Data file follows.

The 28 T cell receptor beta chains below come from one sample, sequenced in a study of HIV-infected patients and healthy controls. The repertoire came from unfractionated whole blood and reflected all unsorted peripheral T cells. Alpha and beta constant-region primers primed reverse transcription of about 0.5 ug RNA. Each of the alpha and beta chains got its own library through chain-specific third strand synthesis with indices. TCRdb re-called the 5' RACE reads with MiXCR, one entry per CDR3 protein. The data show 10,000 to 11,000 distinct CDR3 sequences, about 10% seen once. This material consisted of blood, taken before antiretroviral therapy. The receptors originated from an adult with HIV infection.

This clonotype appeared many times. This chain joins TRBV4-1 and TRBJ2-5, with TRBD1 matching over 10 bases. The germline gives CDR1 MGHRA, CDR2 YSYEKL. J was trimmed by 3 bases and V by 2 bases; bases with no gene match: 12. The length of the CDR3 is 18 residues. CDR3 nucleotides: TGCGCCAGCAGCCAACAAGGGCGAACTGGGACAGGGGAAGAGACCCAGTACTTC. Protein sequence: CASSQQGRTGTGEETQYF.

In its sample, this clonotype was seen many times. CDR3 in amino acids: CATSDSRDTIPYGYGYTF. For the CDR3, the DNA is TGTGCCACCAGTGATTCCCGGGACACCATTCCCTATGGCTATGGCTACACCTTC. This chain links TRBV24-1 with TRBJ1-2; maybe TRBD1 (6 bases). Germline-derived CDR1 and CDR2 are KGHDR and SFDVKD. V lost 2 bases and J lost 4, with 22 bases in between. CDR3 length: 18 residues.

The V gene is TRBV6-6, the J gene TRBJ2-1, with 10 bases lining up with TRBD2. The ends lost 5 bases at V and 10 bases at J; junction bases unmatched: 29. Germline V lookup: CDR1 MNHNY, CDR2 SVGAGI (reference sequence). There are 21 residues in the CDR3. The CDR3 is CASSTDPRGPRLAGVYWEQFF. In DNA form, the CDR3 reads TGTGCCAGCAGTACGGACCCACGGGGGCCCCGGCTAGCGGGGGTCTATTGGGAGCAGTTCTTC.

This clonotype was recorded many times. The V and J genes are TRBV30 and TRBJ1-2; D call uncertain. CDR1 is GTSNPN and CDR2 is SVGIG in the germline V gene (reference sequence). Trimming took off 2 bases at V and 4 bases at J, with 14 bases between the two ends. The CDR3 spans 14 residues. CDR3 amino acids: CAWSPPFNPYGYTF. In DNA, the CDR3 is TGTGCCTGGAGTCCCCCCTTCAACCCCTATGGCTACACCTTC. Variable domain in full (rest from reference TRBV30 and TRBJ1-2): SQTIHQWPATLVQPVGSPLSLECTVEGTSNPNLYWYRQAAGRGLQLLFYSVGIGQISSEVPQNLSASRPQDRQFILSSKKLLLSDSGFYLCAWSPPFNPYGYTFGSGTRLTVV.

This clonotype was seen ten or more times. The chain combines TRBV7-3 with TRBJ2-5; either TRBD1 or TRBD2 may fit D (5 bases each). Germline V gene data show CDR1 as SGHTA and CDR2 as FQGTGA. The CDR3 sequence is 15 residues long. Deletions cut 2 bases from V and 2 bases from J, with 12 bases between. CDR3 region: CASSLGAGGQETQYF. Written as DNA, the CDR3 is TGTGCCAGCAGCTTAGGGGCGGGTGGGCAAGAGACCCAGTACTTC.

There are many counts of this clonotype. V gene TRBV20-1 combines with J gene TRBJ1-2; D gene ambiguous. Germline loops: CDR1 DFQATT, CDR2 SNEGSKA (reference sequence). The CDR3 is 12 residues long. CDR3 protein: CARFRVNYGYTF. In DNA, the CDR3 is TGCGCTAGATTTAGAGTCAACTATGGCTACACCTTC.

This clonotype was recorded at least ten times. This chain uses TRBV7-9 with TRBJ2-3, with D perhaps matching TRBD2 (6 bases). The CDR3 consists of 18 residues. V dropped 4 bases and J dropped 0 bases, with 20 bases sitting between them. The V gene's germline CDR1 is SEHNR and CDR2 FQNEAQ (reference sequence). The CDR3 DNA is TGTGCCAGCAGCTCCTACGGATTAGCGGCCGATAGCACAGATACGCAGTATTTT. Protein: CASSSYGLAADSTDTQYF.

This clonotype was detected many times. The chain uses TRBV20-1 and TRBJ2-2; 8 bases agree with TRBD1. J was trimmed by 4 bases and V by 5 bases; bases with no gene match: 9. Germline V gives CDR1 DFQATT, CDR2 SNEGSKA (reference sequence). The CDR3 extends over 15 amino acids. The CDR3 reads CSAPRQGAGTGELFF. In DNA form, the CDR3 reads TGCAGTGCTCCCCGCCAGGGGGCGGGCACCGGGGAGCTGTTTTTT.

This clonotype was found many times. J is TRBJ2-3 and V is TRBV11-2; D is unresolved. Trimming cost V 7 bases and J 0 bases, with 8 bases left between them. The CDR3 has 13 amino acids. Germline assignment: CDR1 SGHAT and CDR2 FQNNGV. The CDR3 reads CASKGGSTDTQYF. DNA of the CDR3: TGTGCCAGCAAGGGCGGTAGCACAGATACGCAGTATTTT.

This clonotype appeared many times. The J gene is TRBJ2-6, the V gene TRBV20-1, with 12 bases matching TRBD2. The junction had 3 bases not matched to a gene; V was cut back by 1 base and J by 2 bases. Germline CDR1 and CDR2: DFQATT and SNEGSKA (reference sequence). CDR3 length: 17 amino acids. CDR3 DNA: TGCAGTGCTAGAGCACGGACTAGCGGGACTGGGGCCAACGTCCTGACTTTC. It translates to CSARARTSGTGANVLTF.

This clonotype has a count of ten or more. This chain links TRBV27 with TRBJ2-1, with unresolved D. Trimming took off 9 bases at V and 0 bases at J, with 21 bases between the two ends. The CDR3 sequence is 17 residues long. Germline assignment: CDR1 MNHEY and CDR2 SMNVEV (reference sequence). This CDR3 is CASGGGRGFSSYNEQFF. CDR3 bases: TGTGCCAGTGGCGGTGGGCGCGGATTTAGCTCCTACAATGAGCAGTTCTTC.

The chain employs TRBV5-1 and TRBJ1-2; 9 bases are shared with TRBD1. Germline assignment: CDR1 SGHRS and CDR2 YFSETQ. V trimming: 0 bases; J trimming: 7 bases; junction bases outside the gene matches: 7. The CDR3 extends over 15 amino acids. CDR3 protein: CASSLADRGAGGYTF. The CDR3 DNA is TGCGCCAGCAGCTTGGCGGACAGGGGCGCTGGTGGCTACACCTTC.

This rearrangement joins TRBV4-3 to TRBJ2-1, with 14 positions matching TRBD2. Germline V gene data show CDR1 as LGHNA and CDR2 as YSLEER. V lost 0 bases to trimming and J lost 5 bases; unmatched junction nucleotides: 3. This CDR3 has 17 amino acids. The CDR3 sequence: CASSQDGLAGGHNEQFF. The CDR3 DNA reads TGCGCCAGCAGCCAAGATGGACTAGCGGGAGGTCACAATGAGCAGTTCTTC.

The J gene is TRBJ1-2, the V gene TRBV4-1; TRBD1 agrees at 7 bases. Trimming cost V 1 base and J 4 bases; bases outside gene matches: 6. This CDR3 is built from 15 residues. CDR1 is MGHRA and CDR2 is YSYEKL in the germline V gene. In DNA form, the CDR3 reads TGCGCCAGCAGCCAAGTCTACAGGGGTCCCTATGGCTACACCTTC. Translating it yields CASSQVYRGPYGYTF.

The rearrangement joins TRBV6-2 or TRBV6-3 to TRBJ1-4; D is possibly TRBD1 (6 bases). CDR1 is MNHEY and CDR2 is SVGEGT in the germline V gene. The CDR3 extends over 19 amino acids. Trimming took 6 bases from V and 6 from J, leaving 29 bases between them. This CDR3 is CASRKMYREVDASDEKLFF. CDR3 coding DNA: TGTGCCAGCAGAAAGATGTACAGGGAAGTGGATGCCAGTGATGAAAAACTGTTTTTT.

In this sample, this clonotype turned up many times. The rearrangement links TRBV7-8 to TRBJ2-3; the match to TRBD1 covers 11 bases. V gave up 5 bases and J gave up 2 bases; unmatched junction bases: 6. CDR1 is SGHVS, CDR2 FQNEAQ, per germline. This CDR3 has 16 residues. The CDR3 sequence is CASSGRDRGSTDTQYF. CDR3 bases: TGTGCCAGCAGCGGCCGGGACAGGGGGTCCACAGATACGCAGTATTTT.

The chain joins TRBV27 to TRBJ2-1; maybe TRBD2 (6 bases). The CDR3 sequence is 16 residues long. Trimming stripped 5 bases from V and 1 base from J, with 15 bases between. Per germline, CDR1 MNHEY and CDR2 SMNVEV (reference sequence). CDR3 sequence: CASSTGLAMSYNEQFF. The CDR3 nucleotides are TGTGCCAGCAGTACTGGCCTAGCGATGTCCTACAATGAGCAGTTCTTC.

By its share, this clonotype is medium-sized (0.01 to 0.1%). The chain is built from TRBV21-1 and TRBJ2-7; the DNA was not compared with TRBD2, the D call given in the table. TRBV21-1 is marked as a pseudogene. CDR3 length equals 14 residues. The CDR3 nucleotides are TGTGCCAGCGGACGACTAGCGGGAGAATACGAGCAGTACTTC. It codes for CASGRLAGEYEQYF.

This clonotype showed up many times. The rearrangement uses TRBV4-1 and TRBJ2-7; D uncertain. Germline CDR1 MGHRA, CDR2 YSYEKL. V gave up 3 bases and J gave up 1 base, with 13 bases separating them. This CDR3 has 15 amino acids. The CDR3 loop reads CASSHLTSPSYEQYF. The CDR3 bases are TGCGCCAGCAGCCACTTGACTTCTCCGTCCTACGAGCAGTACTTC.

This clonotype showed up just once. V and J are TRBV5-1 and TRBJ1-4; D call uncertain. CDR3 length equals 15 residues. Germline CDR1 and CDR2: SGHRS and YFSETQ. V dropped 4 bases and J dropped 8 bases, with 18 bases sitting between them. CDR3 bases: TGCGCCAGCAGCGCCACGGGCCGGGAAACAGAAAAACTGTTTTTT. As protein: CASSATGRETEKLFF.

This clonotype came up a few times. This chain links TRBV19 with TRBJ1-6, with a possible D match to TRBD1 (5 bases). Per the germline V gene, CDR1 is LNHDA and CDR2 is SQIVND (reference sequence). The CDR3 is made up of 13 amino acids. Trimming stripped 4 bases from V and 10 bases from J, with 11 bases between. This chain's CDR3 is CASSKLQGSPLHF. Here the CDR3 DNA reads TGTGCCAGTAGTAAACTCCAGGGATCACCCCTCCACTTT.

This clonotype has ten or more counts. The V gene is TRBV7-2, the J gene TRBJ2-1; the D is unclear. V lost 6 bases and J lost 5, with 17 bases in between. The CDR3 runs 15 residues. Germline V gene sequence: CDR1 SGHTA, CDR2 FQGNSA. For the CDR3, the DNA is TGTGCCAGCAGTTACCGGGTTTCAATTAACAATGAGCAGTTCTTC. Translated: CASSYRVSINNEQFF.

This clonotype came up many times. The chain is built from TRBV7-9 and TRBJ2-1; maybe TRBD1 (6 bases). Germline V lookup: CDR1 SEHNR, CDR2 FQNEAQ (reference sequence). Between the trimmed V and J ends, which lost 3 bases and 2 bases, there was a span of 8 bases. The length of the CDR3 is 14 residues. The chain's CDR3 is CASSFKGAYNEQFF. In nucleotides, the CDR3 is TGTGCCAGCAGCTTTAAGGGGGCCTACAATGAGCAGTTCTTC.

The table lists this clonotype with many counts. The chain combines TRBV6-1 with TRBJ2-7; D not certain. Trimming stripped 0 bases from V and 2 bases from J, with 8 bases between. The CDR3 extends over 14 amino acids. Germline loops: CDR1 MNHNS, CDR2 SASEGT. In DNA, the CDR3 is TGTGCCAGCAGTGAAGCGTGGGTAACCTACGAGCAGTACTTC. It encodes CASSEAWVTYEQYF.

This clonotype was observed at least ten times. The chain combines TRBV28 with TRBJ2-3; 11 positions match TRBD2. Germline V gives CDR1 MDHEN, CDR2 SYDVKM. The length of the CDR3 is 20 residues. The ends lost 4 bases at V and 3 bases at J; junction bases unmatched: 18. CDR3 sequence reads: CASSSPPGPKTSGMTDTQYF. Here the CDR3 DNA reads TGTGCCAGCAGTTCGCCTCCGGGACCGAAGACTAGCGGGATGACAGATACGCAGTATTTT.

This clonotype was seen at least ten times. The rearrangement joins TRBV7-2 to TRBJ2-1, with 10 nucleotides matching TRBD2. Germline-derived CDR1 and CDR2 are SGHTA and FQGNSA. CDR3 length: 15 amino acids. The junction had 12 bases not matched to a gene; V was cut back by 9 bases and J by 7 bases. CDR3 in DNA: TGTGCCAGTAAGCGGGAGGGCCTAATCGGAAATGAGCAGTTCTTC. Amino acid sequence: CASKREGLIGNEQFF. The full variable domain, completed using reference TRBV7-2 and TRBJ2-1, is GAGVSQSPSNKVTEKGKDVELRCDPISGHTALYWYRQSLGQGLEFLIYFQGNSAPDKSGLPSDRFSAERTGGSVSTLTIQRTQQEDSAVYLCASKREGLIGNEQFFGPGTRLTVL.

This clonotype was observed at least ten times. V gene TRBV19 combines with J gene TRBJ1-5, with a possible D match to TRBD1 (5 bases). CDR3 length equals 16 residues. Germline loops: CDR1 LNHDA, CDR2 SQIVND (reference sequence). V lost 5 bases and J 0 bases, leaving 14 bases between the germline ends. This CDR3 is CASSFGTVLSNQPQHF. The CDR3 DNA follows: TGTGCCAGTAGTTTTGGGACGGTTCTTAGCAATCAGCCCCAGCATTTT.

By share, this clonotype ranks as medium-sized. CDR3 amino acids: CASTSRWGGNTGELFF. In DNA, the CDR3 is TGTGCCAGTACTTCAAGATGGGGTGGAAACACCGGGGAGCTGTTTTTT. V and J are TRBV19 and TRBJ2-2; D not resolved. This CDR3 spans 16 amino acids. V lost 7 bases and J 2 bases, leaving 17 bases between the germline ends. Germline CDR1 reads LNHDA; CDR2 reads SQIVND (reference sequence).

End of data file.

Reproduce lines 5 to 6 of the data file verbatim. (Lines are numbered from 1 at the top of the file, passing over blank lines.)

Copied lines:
This clonotype was recorded many times. The V and J genes are TRBV30 and TRBJ1-2; D call uncertain. CDR1 is GTSNPN and CDR2 is SVGIG in the germline V gene (reference sequence). Trimming took off 2 bases at V and 4 bases at J, with 14 bases between the two ends. The CDR3 spans 14 residues. CDR3 amino acids: CAWSPPFNPYGYTF. In DNA, the CDR3 is TGTGCCTGGAGTCCCCCCTTCAACCCCTATGGCTACACCTTC. Variable domain in full (rest from reference TRBV30 and TRBJ1-2): SQTIHQWPATLVQPVGSPLSLECTVEGTSNPNLYWYRQAAGRGLQLLFYSVGIGQISSEVPQNLSASRPQDRQFILSSKKLLLSDSGFYLCAWSPPFNPYGYTFGSGTRLTVV.

This clonotype was seen ten or more times. The chain combines TRBV7-3 with TRBJ2-5; either TRBD1 or TRBD2 may fit D (5 bases each). Germline V gene data show CDR1 as SGHTA and CDR2 as FQGTGA. The CDR3 sequence is 15 residues long. Deletions cut 2 bases from V and 2 bases from J, with 12 bases between. CDR3 region: CASSLGAGGQETQYF. Written as DNA, the CDR3 is TGTGCCAGCAGCTTAGGGGCGGGTGGGCAAGAGACCCAGTACTTC.